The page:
On the morning of Wednesday, January 15, a crowd armed with “no market rate” shirts and colorful placards gathered in front of City Council chambers to call for greater transparency and accountability at the Chicago Housing Authority.
Tenants from various CHA properties, a coalition of activists and community organizers, and 15 aldermen joined for a press conference to voice their concern over two core issues: the CHA’s failure to circulate over 13,000 Section 8 vouchers fully funded by the federal government since 2004, and the agency’s accumulation of a reserve of over $660 million in taxpayer money (which some reporters have called a slush fund) by diverting city and federally allocated funds away from various housing programs since at least 2008. This data is based on the agency’s own financial reports.
Even after purging 47,000 families from their waiting lists last fall, there are still over 40,000 families waiting for affordable housing assistance from the agency.
The issue has been made public in light of the City’s new Five-Year Housing Plan which Mayor Rahm Emanuel officially presented to the City Council today. The Plan broadly discusses strategies to encourage growth in the housing market through 2018, but makes little mention of expanding affordable housing opportunities.
Since the federal government stopped requiring that local housing authorities replace demolished public housing on a one-to-one basis in the mid-1990s, and subsequently deregulated the CHA altogether in the early 2000s, no city rules have been set in place to require that a taxpayer-funded demolition go hand-in-hand with construction of a new dwelling. The result has been a net loss of 14,389 affordable housing units for families making 0-80% of the annual median income in Chicago since 1999, according to data compiled by the Chicago Housing Initiative.
“We all know how much money has gone to the CHA from city coffers, or to developers and the CHA, over the last decade. It’s about $560 million. And how many of those dollars have they been accountable for? Very few,” said Ald. Scott Waguespack, 32nd. “CHA has provided only half of the affordable housing that they were designated to provide.”
Waguespack’s ward includes a part of the Julia C. Lathrop Homes, one of the CHA’s oldest developments (and one of only three 100% public housing developments left in its portfolio). Located on Chicago’s affluent North Side, the Lathrop Homes have been slowly drained of residents by the CHA and now stand over 80% vacant on a beautiful stretch of riverfront property, surrounded by easily-accessible amenities and upscale condominiums.
Despite the vacancies, the CHA continues to receive full operating subsidies from the federal government for the unoccupied units. A grand redevelopment plan by a private developer partnering with the CHA is slated to begin transforming the Lathrop site into a mixed-income property as soon as this summer. Waguespack has resisted the plan and sees it as another example of the CHA failing in its most basic responsibility to low-income Chicagoans.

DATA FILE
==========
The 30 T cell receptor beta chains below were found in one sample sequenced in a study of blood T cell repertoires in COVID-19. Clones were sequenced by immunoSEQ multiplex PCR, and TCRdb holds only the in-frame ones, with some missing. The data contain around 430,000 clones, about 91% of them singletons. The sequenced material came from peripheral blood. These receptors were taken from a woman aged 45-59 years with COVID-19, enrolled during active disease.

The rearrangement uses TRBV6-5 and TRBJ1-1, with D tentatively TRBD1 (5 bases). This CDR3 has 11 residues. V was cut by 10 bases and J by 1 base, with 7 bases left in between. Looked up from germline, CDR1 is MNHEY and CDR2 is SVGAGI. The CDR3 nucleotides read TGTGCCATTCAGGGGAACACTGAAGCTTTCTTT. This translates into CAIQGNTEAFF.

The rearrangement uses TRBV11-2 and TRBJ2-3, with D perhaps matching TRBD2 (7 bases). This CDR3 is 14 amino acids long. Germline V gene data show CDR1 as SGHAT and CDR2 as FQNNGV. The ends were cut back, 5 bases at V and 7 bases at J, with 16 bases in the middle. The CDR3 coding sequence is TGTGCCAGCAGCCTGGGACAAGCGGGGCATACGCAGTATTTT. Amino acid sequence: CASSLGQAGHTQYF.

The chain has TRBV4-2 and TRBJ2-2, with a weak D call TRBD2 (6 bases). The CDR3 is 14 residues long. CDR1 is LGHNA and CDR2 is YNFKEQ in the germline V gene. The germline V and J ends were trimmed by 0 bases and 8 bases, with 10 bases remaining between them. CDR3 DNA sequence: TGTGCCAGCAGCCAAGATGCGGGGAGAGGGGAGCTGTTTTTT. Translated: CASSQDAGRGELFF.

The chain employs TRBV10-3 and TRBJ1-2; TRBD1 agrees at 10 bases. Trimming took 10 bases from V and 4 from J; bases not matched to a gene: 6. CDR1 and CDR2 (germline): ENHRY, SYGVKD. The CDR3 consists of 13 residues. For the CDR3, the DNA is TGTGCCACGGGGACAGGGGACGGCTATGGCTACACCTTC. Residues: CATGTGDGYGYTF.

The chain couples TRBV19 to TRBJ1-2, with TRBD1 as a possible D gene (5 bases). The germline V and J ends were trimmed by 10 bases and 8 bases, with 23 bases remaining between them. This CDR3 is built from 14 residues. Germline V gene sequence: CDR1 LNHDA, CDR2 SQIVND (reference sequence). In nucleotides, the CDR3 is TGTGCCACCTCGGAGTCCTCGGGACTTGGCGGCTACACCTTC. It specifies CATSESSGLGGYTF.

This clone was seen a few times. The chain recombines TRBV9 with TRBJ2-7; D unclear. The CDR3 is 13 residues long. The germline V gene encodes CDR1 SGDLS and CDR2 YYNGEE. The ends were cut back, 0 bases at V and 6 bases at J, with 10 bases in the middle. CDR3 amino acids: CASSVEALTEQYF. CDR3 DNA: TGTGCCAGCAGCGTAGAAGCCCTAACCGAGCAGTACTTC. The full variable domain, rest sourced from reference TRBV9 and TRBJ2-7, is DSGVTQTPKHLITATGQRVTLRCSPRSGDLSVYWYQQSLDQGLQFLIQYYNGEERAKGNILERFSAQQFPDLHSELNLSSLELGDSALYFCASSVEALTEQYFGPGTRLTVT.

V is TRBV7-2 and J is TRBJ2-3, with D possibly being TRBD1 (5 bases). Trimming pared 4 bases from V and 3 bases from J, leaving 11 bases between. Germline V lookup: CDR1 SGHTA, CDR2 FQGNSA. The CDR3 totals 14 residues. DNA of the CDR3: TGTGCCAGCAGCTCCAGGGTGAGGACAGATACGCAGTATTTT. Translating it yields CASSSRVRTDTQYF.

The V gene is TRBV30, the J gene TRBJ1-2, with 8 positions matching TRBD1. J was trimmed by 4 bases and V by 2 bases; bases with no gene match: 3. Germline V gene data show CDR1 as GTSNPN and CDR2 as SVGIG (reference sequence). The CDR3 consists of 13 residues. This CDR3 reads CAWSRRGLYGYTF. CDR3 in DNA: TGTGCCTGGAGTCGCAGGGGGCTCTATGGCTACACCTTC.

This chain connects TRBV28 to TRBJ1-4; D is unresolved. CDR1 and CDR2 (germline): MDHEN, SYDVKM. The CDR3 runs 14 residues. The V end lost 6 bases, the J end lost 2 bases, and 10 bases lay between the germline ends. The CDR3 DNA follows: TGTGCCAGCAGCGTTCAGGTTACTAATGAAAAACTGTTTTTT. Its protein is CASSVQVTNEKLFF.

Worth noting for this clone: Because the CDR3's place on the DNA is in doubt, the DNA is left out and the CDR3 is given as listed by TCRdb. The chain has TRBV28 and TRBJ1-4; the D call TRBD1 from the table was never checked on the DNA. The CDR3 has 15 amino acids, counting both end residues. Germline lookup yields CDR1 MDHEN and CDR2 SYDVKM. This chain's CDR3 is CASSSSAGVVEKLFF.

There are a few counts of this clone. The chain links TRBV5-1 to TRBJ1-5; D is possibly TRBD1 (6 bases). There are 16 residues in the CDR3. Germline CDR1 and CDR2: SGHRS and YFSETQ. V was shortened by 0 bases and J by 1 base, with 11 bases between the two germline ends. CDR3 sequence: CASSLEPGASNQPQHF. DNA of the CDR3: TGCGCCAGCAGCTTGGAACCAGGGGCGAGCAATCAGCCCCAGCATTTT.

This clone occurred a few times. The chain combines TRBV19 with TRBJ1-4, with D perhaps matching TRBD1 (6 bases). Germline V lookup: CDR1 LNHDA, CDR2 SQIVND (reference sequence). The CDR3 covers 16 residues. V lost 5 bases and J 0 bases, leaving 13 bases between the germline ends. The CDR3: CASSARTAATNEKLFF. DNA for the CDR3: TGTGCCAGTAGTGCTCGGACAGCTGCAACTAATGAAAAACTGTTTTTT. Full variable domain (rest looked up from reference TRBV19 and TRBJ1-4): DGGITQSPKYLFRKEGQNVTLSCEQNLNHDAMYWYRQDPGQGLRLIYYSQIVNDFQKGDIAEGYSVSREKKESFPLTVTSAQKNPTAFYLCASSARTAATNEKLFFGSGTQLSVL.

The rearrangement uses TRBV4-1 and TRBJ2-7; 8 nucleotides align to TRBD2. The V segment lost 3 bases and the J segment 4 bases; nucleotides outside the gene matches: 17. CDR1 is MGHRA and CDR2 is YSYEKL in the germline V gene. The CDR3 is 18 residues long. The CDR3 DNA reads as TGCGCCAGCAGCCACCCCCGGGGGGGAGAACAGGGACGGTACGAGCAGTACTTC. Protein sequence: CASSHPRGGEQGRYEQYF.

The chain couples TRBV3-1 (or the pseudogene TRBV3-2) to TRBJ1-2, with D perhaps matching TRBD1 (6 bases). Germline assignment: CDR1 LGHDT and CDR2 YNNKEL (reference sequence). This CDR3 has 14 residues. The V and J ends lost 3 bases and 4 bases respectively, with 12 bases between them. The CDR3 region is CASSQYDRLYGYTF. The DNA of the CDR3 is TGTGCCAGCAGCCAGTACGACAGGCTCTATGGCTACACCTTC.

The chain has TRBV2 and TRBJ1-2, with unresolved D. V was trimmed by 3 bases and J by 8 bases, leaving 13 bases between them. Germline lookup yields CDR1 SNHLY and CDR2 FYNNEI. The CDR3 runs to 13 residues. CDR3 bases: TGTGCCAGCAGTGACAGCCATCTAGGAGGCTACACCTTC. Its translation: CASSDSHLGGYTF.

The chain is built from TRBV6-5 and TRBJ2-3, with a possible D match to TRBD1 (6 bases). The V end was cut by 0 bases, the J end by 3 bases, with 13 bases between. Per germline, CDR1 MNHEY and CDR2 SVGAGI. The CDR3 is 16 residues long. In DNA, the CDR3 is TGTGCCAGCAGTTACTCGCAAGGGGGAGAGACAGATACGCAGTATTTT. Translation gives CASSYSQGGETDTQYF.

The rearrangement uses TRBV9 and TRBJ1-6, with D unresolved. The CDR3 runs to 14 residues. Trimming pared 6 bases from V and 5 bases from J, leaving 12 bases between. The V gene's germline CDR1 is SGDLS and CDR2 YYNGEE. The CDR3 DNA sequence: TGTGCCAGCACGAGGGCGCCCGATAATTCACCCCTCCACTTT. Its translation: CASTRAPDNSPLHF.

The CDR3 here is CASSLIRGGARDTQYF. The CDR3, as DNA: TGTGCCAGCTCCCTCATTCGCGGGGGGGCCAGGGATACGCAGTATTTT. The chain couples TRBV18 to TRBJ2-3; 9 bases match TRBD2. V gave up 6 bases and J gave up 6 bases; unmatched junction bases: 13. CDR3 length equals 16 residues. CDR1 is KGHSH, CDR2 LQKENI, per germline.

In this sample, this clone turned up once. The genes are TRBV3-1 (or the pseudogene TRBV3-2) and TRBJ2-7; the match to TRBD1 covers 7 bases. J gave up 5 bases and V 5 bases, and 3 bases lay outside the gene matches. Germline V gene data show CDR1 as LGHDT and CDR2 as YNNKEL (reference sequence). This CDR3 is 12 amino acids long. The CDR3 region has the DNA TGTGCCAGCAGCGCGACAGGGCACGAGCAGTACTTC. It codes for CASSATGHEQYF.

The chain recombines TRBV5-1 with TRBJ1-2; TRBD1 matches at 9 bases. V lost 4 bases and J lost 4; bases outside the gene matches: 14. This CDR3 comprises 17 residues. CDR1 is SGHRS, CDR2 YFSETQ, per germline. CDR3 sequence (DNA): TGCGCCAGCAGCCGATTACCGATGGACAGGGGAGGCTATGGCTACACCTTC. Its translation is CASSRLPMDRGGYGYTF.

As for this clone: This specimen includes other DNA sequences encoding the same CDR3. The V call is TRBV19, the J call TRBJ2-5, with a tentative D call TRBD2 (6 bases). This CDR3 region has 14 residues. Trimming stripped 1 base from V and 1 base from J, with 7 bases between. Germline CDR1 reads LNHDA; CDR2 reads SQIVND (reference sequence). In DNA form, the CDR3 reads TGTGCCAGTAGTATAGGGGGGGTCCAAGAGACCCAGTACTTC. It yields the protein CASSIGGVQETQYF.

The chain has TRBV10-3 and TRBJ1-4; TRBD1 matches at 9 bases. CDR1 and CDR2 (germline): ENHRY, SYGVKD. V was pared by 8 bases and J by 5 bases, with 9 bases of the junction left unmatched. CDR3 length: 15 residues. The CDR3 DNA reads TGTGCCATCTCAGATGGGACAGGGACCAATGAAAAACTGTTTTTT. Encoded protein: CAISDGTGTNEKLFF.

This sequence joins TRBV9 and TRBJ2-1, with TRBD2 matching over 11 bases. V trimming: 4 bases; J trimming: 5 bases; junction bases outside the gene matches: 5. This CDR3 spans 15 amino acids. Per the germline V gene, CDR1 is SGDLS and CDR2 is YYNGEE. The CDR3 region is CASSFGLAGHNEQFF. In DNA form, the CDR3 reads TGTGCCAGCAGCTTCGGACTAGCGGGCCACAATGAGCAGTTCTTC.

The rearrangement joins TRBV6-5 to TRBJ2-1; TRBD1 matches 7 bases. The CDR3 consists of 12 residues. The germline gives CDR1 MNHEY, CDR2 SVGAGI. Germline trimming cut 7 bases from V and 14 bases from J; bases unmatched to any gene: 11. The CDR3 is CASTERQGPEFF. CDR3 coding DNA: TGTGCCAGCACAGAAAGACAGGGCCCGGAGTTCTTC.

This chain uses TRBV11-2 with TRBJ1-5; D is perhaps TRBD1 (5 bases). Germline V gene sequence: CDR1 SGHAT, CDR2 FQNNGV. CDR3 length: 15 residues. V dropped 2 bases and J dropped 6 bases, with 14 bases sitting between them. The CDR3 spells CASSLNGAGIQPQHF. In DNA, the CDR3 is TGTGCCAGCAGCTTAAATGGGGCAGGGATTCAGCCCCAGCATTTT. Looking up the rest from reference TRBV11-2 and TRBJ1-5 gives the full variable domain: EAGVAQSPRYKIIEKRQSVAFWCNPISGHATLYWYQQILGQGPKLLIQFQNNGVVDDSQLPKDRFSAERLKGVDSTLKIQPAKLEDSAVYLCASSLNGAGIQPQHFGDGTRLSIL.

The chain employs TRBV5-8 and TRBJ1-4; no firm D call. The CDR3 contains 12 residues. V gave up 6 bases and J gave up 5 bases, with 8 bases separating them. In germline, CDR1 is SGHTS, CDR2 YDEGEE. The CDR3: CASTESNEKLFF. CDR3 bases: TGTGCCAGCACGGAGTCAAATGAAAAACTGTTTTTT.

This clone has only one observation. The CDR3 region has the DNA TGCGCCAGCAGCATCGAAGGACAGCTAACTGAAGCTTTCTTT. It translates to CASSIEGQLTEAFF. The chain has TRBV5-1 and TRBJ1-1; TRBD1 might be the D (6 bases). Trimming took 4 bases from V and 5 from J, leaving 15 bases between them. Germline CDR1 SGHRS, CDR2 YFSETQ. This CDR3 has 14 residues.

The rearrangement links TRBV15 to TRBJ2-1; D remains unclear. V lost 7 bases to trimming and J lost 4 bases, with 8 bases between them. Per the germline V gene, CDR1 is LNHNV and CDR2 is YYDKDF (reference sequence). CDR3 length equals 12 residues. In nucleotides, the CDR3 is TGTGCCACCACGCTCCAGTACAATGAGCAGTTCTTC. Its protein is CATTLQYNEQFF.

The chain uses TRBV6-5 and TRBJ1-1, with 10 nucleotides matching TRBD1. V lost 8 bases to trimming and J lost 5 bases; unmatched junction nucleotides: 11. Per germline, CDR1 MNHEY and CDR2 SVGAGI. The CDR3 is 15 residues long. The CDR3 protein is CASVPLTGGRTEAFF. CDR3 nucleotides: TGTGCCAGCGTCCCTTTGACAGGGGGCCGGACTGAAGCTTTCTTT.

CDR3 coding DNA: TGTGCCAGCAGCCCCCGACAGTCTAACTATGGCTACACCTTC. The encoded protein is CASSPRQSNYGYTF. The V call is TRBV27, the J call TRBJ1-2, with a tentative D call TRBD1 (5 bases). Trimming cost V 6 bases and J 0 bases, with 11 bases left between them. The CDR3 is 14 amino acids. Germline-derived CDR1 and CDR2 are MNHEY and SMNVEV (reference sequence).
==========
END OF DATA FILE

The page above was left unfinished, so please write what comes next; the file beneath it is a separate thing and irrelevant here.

“We don’t need more market rate [housing] in the 32nd ward and the surrounding area, but what is the CHA doing? They’re doing the exact opposite not only of what these residents from Lathrop want, but the exact opposite of what 15 neighborhood communities in that area have asked for. That’s pretty appalling to me,” Waguespack announced to a cheering crowd.
In an interview Waguespack pointed out that “there’s a big push [in the the mayor’s Five-Year Plan] for privatization of the CHA assets, which are basically taxpayer assets. The underlying text is that the CHA wants to get out of the business of public housing and sort of hand over a lot of duties and activities to private developers, and that’s been basically the mantra of the mayor. The mayor has kind of driven this in every department, every commission in the city, every sister agency.” [For more on this issue of privatization check out a recent interview with Chicago journalist Ben Joravsky]
Among the speakers at the press conference was Cheryl Johnson, a lifelong resident of Altgeld Gardens (another of the three 100% public housing CHA properties) and Executive Director of People for Community Recovery. “Our coalition understands that even though the city contributions to the housing authority are a small portion of the overall CHA funding, these resources should have conditions on them,” Johnson said. “Far too long, the CHA has used city funding to demolish and not rebuild replacement housing. Even while thousands of Chicagoans are struggling with homelessness.”
“If the CHA just took 1/6th of the stockpile reserves and put them to use, over 11,000 homeless families could be housed, that would be a 15% drop in homelessness in the city of Chicago,” said Jimi Miller, a formerly homeless veteran who with his wife lived in separate shelters for 19 months as they waited for housing assistance in 2011.
The Chicago Housing Initiative, a coalition of eight organizations that focus on low-income housing issues, has been working to raise awareness in the community and among city officials about the CHA’s questionable finances for many months. Many of the aldermen were not aware of the agency’s own reports of blatant diversion of city and federal funds away from creating housing.
“I’m excited that there were 15 aldermen who came to take a stand on affordable housing and came to say the status quo is unacceptable. I think that’s a marker of significant progress,” said Leah Levinger, Executive Director of the CHI. A total of 22 aldermen have signed a proposal for amendments to the mayor’s Five-Year Plan, which include a call for one-for-one replacement of standing public housing units. These will discuss by the Housing Committee sometime in February.